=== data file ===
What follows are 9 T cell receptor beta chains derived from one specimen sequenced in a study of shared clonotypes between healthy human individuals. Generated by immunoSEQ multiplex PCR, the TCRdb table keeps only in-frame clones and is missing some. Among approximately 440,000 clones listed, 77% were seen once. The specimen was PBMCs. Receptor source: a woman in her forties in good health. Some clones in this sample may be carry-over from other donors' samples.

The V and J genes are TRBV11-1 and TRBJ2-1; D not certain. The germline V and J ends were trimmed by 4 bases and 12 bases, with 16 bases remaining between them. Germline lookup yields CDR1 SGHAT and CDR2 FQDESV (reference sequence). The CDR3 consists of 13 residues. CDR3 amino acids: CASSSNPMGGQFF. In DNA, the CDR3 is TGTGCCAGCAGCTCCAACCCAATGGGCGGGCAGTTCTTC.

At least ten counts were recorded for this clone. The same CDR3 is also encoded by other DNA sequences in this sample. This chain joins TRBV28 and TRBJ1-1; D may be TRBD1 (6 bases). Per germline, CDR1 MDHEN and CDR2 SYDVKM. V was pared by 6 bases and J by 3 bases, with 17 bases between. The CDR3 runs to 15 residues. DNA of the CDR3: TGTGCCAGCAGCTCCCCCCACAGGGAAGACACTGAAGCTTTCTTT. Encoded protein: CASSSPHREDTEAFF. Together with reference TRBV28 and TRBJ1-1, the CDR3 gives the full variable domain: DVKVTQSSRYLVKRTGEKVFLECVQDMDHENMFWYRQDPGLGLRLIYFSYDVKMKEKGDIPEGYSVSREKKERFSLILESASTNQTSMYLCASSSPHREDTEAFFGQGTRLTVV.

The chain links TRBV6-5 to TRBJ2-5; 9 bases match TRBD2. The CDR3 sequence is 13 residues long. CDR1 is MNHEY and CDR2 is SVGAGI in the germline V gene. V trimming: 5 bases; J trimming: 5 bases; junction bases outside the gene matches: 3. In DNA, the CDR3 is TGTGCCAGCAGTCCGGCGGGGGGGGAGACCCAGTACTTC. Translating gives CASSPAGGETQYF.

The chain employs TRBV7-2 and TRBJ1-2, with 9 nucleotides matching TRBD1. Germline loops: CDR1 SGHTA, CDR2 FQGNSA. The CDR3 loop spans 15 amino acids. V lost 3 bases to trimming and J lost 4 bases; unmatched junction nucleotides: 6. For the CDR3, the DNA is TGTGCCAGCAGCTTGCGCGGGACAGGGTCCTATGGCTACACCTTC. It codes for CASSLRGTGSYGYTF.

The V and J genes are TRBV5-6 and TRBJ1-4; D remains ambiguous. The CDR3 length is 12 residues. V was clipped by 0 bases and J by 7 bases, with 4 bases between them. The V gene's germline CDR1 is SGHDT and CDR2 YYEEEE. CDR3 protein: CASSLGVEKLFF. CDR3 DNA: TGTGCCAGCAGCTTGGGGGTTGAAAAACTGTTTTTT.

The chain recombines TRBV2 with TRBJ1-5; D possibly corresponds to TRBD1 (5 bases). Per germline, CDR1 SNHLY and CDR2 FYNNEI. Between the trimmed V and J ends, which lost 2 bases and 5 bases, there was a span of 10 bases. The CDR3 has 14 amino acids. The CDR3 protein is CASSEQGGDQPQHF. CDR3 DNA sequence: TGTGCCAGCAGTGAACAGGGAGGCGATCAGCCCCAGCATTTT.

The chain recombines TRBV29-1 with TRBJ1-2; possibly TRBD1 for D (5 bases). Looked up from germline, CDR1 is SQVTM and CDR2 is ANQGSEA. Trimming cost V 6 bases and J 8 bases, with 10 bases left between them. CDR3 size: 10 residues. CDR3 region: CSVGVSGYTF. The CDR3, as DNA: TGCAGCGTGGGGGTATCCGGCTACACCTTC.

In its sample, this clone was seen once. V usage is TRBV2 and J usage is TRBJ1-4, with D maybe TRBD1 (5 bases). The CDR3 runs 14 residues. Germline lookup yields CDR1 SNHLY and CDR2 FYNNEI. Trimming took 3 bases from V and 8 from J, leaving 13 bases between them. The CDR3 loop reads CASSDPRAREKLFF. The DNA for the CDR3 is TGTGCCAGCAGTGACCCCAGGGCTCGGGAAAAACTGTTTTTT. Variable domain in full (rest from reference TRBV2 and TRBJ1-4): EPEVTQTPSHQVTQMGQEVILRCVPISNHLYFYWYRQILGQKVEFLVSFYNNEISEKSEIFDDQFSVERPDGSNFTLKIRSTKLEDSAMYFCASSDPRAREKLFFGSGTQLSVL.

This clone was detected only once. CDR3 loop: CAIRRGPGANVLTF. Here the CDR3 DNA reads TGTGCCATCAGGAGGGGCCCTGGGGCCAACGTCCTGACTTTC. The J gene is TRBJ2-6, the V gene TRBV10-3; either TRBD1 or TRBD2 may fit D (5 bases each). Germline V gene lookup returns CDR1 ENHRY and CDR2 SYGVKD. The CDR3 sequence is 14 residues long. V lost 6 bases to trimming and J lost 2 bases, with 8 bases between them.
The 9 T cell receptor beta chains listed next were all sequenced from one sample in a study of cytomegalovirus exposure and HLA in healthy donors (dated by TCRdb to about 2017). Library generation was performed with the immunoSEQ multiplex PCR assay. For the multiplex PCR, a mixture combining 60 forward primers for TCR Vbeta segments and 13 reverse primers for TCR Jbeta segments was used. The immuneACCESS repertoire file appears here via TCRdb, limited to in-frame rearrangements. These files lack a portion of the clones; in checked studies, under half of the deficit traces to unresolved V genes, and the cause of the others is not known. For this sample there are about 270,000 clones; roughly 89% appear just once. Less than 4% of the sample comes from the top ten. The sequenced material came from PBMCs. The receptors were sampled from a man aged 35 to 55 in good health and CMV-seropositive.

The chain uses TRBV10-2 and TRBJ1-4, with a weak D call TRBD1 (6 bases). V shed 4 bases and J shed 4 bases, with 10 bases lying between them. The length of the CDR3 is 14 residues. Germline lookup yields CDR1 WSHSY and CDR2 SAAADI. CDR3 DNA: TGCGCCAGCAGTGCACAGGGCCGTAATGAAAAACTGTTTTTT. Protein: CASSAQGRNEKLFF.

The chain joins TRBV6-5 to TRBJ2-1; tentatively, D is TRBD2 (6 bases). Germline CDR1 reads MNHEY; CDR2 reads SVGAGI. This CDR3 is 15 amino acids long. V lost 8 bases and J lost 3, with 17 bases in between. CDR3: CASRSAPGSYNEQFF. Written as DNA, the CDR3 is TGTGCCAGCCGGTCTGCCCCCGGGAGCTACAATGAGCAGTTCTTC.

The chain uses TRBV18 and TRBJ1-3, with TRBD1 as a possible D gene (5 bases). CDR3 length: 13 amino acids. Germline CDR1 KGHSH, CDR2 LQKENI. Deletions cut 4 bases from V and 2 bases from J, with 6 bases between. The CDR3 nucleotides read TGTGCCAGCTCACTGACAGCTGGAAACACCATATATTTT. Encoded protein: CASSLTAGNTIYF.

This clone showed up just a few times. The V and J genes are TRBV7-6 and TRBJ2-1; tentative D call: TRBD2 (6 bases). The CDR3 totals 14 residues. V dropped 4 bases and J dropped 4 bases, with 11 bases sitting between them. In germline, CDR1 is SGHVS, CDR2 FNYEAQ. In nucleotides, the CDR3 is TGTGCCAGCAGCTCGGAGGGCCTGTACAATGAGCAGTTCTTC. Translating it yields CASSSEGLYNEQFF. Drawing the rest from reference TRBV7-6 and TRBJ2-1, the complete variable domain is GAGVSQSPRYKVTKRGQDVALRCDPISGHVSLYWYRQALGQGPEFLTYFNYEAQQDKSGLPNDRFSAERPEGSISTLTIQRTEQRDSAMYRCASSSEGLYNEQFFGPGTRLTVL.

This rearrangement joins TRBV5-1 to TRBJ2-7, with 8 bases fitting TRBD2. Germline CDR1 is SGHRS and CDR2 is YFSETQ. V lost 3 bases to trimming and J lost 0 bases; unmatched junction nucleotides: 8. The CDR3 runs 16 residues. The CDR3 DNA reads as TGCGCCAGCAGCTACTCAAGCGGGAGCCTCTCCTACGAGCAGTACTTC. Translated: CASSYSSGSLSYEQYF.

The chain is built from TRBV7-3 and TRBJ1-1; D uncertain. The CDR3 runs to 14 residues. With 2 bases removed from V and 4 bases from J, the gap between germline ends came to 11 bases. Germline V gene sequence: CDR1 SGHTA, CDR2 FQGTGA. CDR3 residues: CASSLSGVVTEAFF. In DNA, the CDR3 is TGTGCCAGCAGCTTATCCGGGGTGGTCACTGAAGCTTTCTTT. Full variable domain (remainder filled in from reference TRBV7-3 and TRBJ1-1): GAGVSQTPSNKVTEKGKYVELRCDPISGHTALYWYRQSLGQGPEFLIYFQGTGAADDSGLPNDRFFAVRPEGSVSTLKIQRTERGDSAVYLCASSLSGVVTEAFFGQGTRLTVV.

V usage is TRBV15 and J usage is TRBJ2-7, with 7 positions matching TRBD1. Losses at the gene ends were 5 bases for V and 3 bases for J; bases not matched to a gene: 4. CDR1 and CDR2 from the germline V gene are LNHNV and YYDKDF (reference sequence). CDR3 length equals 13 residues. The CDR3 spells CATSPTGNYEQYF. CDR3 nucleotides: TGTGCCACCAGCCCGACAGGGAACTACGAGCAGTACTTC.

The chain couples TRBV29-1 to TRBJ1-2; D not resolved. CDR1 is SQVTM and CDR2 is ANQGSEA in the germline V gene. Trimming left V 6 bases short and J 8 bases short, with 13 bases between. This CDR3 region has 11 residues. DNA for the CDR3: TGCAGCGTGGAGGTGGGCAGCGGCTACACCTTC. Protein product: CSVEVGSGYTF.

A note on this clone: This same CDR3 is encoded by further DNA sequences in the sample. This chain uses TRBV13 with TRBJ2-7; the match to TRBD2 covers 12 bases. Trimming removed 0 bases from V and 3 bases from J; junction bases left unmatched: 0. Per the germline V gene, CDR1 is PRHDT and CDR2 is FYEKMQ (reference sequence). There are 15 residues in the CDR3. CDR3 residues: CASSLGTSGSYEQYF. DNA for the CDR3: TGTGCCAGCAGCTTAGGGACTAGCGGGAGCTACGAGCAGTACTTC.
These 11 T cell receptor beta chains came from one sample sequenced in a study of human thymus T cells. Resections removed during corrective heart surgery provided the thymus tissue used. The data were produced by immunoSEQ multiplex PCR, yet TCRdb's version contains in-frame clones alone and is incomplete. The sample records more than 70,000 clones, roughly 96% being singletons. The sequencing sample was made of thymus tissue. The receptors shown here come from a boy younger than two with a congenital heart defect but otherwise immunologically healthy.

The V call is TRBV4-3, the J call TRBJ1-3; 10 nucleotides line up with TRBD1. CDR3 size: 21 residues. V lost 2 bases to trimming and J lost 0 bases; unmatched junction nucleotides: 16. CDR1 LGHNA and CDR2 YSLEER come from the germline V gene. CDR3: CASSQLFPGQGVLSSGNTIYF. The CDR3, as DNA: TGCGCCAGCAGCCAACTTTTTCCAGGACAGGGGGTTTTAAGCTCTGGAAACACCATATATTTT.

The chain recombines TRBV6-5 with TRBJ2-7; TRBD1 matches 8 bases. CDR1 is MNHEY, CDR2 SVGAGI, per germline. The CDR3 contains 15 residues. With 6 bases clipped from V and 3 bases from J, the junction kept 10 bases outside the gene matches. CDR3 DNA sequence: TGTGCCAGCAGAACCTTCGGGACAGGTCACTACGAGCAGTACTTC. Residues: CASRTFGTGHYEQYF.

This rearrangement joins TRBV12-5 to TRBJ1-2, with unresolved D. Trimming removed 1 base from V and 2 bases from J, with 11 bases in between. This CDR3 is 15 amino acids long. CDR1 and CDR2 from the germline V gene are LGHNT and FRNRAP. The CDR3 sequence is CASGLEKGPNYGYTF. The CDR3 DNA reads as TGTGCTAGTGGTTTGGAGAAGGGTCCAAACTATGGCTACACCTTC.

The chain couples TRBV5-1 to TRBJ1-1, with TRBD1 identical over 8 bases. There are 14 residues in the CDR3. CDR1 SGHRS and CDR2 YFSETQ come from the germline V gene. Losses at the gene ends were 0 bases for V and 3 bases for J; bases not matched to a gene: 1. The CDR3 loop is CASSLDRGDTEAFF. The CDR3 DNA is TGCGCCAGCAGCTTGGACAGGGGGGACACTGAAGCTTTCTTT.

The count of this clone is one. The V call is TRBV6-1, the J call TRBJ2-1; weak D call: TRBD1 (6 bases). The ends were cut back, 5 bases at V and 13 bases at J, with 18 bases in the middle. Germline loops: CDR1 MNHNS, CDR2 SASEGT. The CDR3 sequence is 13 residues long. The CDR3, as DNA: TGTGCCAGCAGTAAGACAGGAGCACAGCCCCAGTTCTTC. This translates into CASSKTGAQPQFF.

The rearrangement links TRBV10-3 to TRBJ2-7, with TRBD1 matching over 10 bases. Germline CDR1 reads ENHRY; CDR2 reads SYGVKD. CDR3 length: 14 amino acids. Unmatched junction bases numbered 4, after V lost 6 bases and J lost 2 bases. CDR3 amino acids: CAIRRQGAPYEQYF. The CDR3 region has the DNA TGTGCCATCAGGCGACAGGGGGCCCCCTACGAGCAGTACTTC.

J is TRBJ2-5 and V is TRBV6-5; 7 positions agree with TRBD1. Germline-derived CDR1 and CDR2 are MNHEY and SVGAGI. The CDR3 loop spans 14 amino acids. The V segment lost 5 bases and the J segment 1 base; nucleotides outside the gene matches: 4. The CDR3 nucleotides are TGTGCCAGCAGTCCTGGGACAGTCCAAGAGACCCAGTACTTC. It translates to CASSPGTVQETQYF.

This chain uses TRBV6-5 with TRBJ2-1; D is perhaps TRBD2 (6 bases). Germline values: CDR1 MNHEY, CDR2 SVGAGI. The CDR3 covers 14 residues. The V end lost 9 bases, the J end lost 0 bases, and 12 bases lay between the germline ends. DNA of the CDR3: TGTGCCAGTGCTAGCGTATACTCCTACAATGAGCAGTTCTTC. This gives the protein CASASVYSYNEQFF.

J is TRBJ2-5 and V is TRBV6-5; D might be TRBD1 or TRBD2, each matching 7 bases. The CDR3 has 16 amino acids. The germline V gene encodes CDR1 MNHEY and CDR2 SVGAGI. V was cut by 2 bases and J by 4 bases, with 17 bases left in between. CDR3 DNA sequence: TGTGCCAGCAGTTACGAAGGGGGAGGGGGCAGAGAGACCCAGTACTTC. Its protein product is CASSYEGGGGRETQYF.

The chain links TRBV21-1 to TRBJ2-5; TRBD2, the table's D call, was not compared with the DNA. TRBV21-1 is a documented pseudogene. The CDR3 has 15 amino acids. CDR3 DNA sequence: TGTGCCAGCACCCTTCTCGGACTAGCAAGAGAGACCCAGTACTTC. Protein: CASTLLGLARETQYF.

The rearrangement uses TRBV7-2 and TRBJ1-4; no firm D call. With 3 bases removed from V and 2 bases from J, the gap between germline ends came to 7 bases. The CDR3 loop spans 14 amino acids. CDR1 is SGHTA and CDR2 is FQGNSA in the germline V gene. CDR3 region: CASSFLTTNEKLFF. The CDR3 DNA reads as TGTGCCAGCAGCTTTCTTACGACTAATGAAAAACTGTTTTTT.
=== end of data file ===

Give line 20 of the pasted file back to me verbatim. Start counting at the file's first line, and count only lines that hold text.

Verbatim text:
A note on this clone: This same CDR3 is encoded by further DNA sequences in the sample. This chain uses TRBV13 with TRBJ2-7; the match to TRBD2 covers 12 bases. Trimming removed 0 bases from V and 3 bases from J; junction bases left unmatched: 0. Per the germline V gene, CDR1 is PRHDT and CDR2 is FYEKMQ (reference sequence). There are 15 residues in the CDR3. CDR3 residues: CASSLGTSGSYEQYF. DNA for the CDR3: TGTGCCAGCAGCTTAGGGACTAGCGGGAGCTACGAGCAGTACTTC.